Questions of the first sort are concerned with the sincerity or character of those providing the testimony rather than their reliability as inquirers. Politicians, salespersons, and lovers sometimes deny what they know to be true or assert what they know to be false, and virtually everyone stretches the truth from time to time. Given the extent to which we rely on others for information, it is important that we be able to determine reliably whether or not someone is sincerely trying to convey information.
Nevertheless, I will be principally concerned with questions of the second sort, which strip worries about sincerity from the problem of testimony and thereby focus attention on the intellectual authority of other people. Questions about the intellectual authority of others are, in turn, entangled with questions of self-trust.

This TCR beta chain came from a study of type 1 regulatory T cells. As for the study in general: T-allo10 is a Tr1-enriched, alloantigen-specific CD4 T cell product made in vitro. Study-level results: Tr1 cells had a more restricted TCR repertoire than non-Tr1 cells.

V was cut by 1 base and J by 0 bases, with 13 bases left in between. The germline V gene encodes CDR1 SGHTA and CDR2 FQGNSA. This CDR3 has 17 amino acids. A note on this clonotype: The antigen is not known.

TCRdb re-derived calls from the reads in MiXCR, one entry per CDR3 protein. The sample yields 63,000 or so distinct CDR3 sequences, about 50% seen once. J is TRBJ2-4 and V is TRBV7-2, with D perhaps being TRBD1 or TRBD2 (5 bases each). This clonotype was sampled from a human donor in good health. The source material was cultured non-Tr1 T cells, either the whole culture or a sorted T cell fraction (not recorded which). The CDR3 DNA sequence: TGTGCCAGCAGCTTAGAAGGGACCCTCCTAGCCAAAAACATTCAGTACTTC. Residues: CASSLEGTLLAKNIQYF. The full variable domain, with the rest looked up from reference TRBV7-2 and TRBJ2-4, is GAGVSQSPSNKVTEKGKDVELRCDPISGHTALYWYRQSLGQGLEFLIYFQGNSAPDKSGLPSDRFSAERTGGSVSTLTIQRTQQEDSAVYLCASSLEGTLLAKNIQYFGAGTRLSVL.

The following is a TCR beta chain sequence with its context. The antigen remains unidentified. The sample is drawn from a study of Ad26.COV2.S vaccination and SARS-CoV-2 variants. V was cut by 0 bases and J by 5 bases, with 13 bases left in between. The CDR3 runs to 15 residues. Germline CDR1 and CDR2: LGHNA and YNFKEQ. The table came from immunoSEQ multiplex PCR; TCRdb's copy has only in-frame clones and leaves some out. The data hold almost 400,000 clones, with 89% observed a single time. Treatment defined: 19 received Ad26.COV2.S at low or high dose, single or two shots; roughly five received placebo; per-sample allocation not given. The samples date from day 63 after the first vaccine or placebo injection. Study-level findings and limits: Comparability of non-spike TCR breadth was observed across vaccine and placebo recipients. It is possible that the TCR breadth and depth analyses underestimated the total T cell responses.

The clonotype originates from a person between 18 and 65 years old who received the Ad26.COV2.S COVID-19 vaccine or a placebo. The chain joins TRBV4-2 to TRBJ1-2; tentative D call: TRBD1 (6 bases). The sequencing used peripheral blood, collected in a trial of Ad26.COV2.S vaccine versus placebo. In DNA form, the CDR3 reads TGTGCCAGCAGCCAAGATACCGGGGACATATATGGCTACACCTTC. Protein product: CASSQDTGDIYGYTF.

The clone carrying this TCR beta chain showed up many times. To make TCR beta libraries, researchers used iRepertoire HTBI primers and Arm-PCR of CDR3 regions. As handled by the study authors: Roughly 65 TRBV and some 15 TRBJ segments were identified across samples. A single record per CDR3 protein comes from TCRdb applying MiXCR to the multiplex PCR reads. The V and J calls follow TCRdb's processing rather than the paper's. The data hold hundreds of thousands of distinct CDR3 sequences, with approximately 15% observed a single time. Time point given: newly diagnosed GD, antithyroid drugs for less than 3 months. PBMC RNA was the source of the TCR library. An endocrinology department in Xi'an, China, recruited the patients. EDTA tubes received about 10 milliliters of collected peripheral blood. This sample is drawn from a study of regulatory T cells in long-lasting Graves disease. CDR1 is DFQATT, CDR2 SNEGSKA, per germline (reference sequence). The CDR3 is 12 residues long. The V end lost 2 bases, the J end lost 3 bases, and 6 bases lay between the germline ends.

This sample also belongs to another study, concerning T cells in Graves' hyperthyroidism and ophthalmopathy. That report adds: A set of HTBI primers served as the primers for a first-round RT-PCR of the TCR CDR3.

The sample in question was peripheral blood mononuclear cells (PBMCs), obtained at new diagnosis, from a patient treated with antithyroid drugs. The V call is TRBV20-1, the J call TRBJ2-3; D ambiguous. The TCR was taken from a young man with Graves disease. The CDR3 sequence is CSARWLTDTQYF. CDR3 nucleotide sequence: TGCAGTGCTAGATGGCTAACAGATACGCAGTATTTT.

CONFIDENCE AND DEPTH
Part of the appeal of classical foundationalism is that it purported to provide the tools for a refutation of skepticism. With the fall of classical foundationalism, we can no longer pretend that such a refutation is possible. We must instead acknowledge that skeptical worries cannot be utterly banished and, as a result, inquiry always involves an element of trust, the need for which cannot be eliminated by further inquiry, whether it be scientific or philosophical.
The trust need not be and should not be unrestricted, however. Unquestioning faith in our faculties and in the opinions they generate is naïve and also risky, given what we know about our own fallibility. Thus, among the most pressing questions for epistemology are ones concerning the limits of self-trust. What degree of intellectual self-trust is it appropriate for us to have in our opinions and faculties, insofar as our goal is to have accurate and comprehensive beliefs? And, what kinds of considerations can undermine this trust?